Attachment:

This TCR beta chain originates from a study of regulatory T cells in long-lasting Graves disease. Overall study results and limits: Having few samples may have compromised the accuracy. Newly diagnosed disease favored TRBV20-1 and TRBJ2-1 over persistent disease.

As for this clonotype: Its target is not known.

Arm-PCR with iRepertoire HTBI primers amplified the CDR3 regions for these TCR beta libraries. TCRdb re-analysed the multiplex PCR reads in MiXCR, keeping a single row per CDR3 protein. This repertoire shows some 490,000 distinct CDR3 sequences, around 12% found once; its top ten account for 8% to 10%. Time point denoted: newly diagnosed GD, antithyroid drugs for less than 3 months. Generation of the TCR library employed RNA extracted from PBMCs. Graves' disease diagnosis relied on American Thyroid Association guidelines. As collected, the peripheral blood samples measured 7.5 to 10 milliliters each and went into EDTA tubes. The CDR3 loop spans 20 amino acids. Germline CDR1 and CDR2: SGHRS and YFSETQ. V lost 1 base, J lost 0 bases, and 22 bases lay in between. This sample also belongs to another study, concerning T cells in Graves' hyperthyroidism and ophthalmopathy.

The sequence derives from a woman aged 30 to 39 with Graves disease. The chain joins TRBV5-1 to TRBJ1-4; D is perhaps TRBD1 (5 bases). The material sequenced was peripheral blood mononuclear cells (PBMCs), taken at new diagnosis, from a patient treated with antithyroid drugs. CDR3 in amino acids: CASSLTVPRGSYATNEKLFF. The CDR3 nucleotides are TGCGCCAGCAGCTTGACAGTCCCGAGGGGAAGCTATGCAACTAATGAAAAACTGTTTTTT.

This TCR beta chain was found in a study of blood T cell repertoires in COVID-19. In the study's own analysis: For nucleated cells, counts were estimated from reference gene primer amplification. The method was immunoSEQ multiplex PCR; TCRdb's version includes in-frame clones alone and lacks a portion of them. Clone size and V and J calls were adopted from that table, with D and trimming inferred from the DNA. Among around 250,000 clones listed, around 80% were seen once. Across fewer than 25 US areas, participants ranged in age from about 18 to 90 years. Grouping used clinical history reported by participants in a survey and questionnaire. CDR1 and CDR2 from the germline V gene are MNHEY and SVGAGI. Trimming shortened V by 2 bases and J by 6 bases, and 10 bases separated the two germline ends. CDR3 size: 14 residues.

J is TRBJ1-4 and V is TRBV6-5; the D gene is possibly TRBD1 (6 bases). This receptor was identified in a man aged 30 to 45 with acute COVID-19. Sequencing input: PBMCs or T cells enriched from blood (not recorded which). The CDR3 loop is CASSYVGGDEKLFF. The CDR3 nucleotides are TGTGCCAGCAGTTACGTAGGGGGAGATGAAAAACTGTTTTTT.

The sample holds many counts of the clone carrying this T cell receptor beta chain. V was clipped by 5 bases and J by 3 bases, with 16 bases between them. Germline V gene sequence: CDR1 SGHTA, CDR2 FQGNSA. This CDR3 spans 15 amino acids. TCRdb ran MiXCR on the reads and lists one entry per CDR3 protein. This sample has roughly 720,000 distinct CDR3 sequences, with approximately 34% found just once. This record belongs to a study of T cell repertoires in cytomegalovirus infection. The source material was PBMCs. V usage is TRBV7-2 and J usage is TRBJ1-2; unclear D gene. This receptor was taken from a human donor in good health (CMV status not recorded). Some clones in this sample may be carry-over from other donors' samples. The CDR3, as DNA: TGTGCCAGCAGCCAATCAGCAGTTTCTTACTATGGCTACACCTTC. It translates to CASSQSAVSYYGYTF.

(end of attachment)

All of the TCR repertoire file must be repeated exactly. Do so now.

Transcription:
This TCR beta chain originates from a study of regulatory T cells in long-lasting Graves disease. Overall study results and limits: Having few samples may have compromised the accuracy. Newly diagnosed disease favored TRBV20-1 and TRBJ2-1 over persistent disease.

As for this clonotype: Its target is not known.

Arm-PCR with iRepertoire HTBI primers amplified the CDR3 regions for these TCR beta libraries. TCRdb re-analysed the multiplex PCR reads in MiXCR, keeping a single row per CDR3 protein. This repertoire shows some 490,000 distinct CDR3 sequences, around 12% found once; its top ten account for 8% to 10%. Time point denoted: newly diagnosed GD, antithyroid drugs for less than 3 months. Generation of the TCR library employed RNA extracted from PBMCs. Graves' disease diagnosis relied on American Thyroid Association guidelines. As collected, the peripheral blood samples measured 7.5 to 10 milliliters each and went into EDTA tubes. The CDR3 loop spans 20 amino acids. Germline CDR1 and CDR2: SGHRS and YFSETQ. V lost 1 base, J lost 0 bases, and 22 bases lay in between. This sample also belongs to another study, concerning T cells in Graves' hyperthyroidism and ophthalmopathy.

The sequence derives from a woman aged 30 to 39 with Graves disease. The chain joins TRBV5-1 to TRBJ1-4; D is perhaps TRBD1 (5 bases). The material sequenced was peripheral blood mononuclear cells (PBMCs), taken at new diagnosis, from a patient treated with antithyroid drugs. CDR3 in amino acids: CASSLTVPRGSYATNEKLFF. The CDR3 nucleotides are TGCGCCAGCAGCTTGACAGTCCCGAGGGGAAGCTATGCAACTAATGAAAAACTGTTTTTT.

This TCR beta chain was found in a study of blood T cell repertoires in COVID-19. In the study's own analysis: For nucleated cells, counts were estimated from reference gene primer amplification. The method was immunoSEQ multiplex PCR; TCRdb's version includes in-frame clones alone and lacks a portion of them. Clone size and V and J calls were adopted from that table, with D and trimming inferred from the DNA. Among around 250,000 clones listed, around 80% were seen once. Across fewer than 25 US areas, participants ranged in age from about 18 to 90 years. Grouping used clinical history reported by participants in a survey and questionnaire. CDR1 and CDR2 from the germline V gene are MNHEY and SVGAGI. Trimming shortened V by 2 bases and J by 6 bases, and 10 bases separated the two germline ends. CDR3 size: 14 residues.

J is TRBJ1-4 and V is TRBV6-5; the D gene is possibly TRBD1 (6 bases). This receptor was identified in a man aged 30 to 45 with acute COVID-19. Sequencing input: PBMCs or T cells enriched from blood (not recorded which). The CDR3 loop is CASSYVGGDEKLFF. The CDR3 nucleotides are TGTGCCAGCAGTTACGTAGGGGGAGATGAAAAACTGTTTTTT.

The sample holds many counts of the clone carrying this T cell receptor beta chain. V was clipped by 5 bases and J by 3 bases, with 16 bases between them. Germline V gene sequence: CDR1 SGHTA, CDR2 FQGNSA. This CDR3 spans 15 amino acids. TCRdb ran MiXCR on the reads and lists one entry per CDR3 protein. This sample has roughly 720,000 distinct CDR3 sequences, with approximately 34% found just once. This record belongs to a study of T cell repertoires in cytomegalovirus infection. The source material was PBMCs. V usage is TRBV7-2 and J usage is TRBJ1-2; unclear D gene. This receptor was taken from a human donor in good health (CMV status not recorded). Some clones in this sample may be carry-over from other donors' samples. The CDR3, as DNA: TGTGCCAGCAGCCAATCAGCAGTTTCTTACTATGGCTACACCTTC. It translates to CASSQSAVSYYGYTF.